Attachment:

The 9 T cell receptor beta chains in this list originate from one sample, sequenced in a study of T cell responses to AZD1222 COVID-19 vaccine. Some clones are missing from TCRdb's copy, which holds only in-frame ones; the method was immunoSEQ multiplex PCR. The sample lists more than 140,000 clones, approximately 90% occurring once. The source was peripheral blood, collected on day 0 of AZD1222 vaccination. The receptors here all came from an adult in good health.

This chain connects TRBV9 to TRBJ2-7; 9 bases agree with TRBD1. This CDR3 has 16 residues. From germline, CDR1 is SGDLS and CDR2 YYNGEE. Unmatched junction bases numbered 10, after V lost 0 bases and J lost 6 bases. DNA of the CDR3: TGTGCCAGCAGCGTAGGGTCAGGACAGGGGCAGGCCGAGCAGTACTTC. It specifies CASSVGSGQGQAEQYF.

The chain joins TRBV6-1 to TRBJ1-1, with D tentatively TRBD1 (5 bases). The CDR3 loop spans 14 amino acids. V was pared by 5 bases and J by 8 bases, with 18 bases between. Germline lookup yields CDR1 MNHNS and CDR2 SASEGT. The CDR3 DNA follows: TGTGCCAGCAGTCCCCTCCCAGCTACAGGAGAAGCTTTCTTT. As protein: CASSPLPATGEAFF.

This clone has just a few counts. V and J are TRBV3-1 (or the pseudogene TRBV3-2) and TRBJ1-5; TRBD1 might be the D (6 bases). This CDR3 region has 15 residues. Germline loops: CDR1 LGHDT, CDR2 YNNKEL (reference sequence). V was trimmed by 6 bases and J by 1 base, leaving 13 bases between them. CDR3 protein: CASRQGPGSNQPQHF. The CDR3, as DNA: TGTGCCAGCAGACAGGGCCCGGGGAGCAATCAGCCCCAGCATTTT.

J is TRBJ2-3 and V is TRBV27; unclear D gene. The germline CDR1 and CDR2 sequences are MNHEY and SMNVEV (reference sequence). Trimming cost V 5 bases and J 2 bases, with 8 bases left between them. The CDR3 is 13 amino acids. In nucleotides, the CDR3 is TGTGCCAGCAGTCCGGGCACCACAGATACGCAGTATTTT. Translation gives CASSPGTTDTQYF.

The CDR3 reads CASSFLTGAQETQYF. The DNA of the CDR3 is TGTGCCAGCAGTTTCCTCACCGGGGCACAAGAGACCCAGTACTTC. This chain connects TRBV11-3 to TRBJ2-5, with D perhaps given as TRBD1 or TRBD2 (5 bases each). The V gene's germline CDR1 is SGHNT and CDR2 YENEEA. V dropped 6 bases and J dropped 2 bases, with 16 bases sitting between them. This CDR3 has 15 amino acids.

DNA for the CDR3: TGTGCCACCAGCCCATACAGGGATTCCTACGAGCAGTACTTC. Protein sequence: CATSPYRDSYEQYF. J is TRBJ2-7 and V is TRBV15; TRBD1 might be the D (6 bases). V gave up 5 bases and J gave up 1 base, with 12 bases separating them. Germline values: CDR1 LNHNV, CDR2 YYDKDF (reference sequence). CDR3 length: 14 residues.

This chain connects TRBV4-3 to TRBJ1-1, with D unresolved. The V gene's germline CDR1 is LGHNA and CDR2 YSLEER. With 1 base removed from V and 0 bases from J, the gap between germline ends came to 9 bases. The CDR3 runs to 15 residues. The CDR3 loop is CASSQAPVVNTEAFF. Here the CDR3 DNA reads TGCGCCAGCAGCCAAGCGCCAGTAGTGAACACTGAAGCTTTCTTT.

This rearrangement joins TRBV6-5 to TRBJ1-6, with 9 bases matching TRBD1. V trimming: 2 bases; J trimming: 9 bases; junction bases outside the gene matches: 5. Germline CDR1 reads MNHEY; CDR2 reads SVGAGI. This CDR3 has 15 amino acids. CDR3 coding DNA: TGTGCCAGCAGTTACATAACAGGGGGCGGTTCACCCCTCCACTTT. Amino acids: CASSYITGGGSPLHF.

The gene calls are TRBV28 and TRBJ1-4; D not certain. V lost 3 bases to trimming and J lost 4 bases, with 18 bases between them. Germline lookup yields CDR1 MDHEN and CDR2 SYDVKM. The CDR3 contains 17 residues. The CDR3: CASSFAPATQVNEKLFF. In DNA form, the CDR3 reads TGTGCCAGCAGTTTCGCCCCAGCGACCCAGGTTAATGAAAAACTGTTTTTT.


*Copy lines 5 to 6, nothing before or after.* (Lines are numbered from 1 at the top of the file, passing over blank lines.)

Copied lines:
J is TRBJ2-3 and V is TRBV27; unclear D gene. The germline CDR1 and CDR2 sequences are MNHEY and SMNVEV (reference sequence). Trimming cost V 5 bases and J 2 bases, with 8 bases left between them. The CDR3 is 13 amino acids. In nucleotides, the CDR3 is TGTGCCAGCAGTCCGGGCACCACAGATACGCAGTATTTT. Translation gives CASSPGTTDTQYF.

The CDR3 reads CASSFLTGAQETQYF. The DNA of the CDR3 is TGTGCCAGCAGTTTCCTCACCGGGGCACAAGAGACCCAGTACTTC. This chain connects TRBV11-3 to TRBJ2-5, with D perhaps given as TRBD1 or TRBD2 (5 bases each). The V gene's germline CDR1 is SGHNT and CDR2 YENEEA. V dropped 6 bases and J dropped 2 bases, with 16 bases sitting between them. This CDR3 has 15 amino acids.